On the Ivan Doig Literature Map, there are no names really close to his. That, to me, indicates that Doig's work is ideosyncratic. But some people whose books I've liked are not far away: Dan O'Brien, Norman Maclean, Leif Enger, Alexander Mccall Smith, and Kathleen Norris. On the fringes of the map are names like Willa Cather, Rita Mae Brown, C. J. Box, and Louise Edrich, whose books I have mostly liked. But there are also names like Danielle Steel. Danielle Steele?
Yes. I liked the first couple of Doig's books I read. I should have stopped after the first couple. I'd have better memories.
I'm more convinced than ever that these books are script outlines for television soap operas (if there are any still around). The little scenes he describes as his way of telling stories could easily be 4-minute televison scenes. And the way in which the scenes follow characters instead of timelines fits with what I've seen of soap operas as I've surfed channels. And the extended timelines (e.g. slow progression of story telling) also fits with my image of those daytime sagas.
Well, I've now done my Doig. I picked up Bucking the Sun at the Hospital Auxiliary book sale. It'll be the last of his books that I'll pick up.
This one centers on the extended Duff family, immigrants to Montana from Scotland. They get displaced or recruited to help build the Fort Peck Dam in Montana.
Most of the Duff family were hired hands on the project and lived in one of the boom towns around the dam. Doig romanticized those towns and the people who survived there. Not everyone shared those views.
Dr. C.C. Lull, a doctor in the boom town of Wheeler, described the place and its people this way:
The natural result of this desire for recreation and entertainment when not on shift of work was that these places became a fertile field for the professional gambler and those of questionable reputation, both male and female, who live off the 'sap' and his hard-earned money. Bootlegging became rampant and a 'red-light' district was established.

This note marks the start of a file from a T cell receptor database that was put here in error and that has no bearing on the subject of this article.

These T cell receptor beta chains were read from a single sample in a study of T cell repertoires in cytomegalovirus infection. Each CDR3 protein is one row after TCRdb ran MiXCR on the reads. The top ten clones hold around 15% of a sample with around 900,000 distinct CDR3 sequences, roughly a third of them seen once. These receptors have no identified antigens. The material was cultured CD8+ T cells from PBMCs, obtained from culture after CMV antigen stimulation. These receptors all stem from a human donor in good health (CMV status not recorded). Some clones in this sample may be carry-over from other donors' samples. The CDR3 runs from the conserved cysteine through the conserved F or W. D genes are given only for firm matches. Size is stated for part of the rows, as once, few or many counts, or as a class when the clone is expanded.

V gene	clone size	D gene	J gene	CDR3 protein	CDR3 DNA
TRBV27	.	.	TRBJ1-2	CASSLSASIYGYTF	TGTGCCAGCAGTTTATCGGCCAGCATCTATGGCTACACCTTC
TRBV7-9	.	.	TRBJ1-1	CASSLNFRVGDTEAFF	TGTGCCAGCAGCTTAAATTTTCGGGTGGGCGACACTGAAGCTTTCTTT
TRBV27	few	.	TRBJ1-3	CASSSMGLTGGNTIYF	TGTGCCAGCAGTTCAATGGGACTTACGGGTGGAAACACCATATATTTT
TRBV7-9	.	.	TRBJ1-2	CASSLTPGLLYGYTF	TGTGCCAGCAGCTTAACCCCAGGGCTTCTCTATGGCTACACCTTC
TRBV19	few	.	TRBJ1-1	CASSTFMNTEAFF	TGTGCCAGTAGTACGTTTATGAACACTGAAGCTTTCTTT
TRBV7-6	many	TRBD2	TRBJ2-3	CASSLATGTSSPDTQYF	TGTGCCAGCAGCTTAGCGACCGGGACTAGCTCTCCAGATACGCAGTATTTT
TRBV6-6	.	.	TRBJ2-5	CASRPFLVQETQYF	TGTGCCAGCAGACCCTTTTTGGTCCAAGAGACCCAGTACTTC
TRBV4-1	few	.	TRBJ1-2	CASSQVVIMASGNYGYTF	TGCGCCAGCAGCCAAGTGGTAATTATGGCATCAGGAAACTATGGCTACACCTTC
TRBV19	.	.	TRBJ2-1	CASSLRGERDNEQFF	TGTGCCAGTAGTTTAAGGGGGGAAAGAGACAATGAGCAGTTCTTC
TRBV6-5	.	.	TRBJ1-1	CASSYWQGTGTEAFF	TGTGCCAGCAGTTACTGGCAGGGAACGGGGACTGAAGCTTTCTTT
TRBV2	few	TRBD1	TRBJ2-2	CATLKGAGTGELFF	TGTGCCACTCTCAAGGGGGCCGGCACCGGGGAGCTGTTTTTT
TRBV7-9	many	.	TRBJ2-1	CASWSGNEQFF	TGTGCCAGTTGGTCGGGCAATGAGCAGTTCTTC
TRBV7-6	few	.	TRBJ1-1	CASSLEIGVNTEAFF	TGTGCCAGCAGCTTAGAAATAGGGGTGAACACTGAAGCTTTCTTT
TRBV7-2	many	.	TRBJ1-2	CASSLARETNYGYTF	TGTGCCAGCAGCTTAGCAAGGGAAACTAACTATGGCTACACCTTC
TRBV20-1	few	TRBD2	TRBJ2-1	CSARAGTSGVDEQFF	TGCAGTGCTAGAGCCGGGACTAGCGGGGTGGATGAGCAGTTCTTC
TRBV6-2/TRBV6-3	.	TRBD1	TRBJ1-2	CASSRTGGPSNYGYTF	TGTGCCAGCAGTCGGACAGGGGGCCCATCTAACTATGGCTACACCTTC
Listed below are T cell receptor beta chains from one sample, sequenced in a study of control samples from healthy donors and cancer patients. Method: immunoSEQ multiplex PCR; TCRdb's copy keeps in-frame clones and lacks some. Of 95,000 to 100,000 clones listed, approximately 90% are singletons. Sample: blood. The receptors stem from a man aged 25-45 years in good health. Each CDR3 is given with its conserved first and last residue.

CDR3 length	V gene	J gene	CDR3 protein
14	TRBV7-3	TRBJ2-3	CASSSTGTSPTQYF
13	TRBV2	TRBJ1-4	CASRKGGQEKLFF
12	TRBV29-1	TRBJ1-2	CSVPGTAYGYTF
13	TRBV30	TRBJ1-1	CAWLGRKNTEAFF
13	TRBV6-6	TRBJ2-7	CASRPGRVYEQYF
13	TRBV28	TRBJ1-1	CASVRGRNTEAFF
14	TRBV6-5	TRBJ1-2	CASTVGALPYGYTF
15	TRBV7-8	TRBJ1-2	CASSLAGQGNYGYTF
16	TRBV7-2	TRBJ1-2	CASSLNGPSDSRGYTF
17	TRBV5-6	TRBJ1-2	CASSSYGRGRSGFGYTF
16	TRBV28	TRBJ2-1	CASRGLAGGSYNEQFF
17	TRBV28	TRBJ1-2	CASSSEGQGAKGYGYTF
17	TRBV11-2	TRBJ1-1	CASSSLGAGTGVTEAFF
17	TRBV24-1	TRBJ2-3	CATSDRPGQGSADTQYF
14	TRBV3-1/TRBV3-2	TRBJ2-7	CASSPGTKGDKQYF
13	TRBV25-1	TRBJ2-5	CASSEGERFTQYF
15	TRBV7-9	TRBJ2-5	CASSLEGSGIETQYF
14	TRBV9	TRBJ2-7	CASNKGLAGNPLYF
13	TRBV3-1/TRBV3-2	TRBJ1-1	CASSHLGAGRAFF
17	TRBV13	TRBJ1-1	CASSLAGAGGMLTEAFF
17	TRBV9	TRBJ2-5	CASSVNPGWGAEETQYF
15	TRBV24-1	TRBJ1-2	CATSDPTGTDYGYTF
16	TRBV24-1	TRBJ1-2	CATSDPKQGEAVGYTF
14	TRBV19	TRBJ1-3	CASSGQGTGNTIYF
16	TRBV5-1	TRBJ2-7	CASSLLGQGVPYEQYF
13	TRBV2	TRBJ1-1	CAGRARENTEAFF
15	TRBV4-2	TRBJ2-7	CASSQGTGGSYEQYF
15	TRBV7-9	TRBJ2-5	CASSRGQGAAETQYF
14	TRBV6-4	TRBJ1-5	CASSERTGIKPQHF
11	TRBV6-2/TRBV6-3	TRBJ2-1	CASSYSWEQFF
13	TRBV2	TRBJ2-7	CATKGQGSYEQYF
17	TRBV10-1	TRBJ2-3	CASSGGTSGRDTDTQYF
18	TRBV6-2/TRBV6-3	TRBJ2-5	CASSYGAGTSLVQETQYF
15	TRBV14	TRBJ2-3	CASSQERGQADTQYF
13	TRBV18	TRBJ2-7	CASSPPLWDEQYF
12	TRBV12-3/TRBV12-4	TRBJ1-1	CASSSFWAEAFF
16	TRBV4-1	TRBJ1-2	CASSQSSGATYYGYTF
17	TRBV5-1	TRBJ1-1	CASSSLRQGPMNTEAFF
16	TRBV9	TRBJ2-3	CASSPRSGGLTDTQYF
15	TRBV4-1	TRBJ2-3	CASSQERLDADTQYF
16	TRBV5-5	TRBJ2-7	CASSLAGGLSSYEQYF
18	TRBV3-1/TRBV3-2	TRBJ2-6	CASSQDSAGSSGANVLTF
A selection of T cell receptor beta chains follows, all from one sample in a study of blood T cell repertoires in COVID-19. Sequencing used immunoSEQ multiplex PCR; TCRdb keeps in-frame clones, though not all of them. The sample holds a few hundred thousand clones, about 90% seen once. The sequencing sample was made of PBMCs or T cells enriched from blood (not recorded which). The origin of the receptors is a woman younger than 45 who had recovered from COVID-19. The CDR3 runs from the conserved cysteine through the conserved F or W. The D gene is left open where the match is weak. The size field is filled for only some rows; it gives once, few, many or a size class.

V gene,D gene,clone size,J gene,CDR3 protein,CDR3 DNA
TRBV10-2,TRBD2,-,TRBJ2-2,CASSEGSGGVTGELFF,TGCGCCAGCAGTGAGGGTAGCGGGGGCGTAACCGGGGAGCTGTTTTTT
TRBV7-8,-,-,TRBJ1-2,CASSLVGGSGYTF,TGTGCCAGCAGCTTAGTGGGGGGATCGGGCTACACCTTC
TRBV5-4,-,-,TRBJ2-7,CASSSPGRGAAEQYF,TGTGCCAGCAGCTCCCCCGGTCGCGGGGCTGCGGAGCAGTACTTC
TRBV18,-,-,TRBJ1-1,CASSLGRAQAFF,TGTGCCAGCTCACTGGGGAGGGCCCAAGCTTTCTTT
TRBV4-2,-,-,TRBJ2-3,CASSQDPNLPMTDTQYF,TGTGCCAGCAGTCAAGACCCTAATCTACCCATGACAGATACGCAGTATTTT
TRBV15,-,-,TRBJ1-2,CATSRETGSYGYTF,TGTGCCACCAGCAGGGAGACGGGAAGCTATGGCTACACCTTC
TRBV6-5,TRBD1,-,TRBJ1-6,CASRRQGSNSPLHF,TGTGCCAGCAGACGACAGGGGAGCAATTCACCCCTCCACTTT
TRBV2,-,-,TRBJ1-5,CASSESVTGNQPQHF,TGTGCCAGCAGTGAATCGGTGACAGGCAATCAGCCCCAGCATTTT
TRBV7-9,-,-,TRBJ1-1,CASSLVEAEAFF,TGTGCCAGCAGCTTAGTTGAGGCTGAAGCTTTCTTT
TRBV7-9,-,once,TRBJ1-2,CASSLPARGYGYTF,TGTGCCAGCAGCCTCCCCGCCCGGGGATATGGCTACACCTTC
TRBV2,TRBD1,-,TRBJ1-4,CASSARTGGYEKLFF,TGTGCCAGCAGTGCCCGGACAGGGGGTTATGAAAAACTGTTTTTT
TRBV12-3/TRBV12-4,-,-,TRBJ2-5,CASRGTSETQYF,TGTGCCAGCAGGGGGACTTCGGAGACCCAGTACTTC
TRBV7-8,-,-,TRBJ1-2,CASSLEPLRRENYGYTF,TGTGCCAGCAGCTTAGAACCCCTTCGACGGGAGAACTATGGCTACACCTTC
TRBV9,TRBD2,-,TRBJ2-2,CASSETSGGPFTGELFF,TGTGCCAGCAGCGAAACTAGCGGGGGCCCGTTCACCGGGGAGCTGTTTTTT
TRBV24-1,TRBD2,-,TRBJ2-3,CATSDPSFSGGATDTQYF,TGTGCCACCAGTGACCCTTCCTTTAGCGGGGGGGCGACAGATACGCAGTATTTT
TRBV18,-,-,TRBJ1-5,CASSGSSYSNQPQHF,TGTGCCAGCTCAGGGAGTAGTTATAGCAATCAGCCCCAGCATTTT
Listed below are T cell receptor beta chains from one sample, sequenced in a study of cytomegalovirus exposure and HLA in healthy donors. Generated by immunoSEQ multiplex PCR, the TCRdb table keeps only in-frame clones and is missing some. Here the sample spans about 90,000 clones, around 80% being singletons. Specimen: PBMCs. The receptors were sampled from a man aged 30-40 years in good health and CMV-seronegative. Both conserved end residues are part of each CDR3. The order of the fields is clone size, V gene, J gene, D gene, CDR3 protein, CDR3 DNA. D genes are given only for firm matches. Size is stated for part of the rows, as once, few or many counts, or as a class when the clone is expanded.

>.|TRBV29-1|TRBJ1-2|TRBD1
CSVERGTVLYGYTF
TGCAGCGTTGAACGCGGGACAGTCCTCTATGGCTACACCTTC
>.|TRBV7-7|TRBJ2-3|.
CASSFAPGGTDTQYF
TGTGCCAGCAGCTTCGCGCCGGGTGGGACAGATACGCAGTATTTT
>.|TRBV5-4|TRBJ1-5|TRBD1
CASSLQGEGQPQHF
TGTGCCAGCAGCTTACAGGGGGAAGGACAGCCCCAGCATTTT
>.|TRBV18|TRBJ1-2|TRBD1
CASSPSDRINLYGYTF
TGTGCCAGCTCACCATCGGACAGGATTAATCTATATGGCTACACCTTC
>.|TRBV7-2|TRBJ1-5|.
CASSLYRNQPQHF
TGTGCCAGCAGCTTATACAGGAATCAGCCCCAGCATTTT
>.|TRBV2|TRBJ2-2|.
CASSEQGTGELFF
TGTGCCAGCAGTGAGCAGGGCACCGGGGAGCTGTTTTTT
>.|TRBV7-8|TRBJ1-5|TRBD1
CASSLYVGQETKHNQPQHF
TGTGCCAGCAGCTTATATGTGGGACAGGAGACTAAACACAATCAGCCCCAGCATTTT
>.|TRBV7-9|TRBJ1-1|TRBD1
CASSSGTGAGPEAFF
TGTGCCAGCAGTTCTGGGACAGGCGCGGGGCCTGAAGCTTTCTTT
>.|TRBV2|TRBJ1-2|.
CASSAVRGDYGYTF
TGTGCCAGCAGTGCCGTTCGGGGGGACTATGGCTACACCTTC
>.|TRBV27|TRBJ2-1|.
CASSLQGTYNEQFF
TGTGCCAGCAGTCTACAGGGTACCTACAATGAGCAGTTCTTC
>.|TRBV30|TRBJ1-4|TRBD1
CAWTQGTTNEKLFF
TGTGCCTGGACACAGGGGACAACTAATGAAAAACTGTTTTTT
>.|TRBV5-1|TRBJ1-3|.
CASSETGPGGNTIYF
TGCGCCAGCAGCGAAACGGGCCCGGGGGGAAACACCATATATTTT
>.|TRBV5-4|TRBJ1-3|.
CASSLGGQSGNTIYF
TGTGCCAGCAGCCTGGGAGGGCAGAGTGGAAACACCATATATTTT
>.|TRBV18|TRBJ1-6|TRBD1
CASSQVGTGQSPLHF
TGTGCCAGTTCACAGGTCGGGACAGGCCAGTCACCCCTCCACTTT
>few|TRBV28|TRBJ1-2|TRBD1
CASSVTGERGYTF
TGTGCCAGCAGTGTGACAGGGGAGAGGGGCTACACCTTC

There were gamblers, bootleggers, women of questionable income, and the men who associate with them. Professional dancers, grafters, robbers and morphine addicts and not a few wanted by the law sought refuge in this area. As time passed, the better and more substantial citizens became acquainted with each other, casting the influences against these undesirables, and made it too hot for them to remain any longer to plunder on the strange public without detection.
Lull doesn't mention that the workers were also begin recruited by the IWW other union organizers. Proletarian politics at its best and worst.
Bucking the Sun is light on plot and big on characters. It's evidently big on symbolism, too, but most of that missed me. The reading group guide that was at the back of the edition I read was full of questions about the difference between fiction and nonfiction, the purpose of "back stories," and the causes of the betrayals in the story. Okay, not my kind of questions. Well, except for the one about fiction/nonfiction. I did go looking to find out if one of the big events late in the book actually happened. (It did.)
I'm as tired of the stories Doig has told as I am with the dry, high praries of eastern Montana. I know, those praries might be one of the reasons I enjoy the mountains just to the west, but I cannot think of what the romances of 20th century east slope Montana will help me enjoy more.
Agree? Disagree? Write and tell this little bit of the world why.
- Ivan Doig on Bucking the Sun
- Customer reveiws at Amazon.com
- Gene Lyons' review at Entertainment Weekly
- Readers' reviews at GoodReads